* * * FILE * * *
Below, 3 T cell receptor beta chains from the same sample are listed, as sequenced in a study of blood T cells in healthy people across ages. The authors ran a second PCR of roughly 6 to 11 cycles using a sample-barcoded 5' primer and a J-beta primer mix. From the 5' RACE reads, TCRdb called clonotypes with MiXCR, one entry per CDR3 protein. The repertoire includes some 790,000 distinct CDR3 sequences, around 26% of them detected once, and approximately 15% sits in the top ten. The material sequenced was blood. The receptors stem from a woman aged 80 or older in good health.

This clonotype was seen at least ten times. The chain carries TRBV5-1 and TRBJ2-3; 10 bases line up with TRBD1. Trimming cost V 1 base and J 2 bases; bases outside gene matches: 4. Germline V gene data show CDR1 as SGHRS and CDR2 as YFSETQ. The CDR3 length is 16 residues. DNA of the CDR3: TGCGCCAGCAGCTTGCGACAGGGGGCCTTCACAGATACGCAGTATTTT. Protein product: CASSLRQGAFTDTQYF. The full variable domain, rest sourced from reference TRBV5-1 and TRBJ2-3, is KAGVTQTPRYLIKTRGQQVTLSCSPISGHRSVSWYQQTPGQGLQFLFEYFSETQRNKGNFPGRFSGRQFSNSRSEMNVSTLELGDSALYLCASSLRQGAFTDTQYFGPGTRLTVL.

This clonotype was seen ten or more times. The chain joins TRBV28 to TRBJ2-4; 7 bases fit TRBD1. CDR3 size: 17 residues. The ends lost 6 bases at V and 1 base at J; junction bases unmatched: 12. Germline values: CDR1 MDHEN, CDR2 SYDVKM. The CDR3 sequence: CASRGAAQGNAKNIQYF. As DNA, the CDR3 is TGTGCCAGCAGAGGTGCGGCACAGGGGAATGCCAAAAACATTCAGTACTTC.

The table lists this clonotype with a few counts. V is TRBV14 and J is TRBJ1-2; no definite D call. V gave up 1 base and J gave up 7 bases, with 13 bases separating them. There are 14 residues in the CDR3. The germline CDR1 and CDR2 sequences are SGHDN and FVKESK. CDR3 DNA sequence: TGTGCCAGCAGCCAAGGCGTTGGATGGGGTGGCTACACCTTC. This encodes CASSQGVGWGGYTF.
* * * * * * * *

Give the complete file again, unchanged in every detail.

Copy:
Below, 3 T cell receptor beta chains from the same sample are listed, as sequenced in a study of blood T cells in healthy people across ages. The authors ran a second PCR of roughly 6 to 11 cycles using a sample-barcoded 5' primer and a J-beta primer mix. From the 5' RACE reads, TCRdb called clonotypes with MiXCR, one entry per CDR3 protein. The repertoire includes some 790,000 distinct CDR3 sequences, around 26% of them detected once, and approximately 15% sits in the top ten. The material sequenced was blood. The receptors stem from a woman aged 80 or older in good health.

This clonotype was seen at least ten times. The chain carries TRBV5-1 and TRBJ2-3; 10 bases line up with TRBD1. Trimming cost V 1 base and J 2 bases; bases outside gene matches: 4. Germline V gene data show CDR1 as SGHRS and CDR2 as YFSETQ. The CDR3 length is 16 residues. DNA of the CDR3: TGCGCCAGCAGCTTGCGACAGGGGGCCTTCACAGATACGCAGTATTTT. Protein product: CASSLRQGAFTDTQYF. The full variable domain, rest sourced from reference TRBV5-1 and TRBJ2-3, is KAGVTQTPRYLIKTRGQQVTLSCSPISGHRSVSWYQQTPGQGLQFLFEYFSETQRNKGNFPGRFSGRQFSNSRSEMNVSTLELGDSALYLCASSLRQGAFTDTQYFGPGTRLTVL.

This clonotype was seen ten or more times. The chain joins TRBV28 to TRBJ2-4; 7 bases fit TRBD1. CDR3 size: 17 residues. The ends lost 6 bases at V and 1 base at J; junction bases unmatched: 12. Germline values: CDR1 MDHEN, CDR2 SYDVKM. The CDR3 sequence: CASRGAAQGNAKNIQYF. As DNA, the CDR3 is TGTGCCAGCAGAGGTGCGGCACAGGGGAATGCCAAAAACATTCAGTACTTC.

The table lists this clonotype with a few counts. V is TRBV14 and J is TRBJ1-2; no definite D call. V gave up 1 base and J gave up 7 bases, with 13 bases separating them. There are 14 residues in the CDR3. The germline CDR1 and CDR2 sequences are SGHDN and FVKESK. CDR3 DNA sequence: TGTGCCAGCAGCCAAGGCGTTGGATGGGGTGGCTACACCTTC. This encodes CASSQGVGWGGYTF.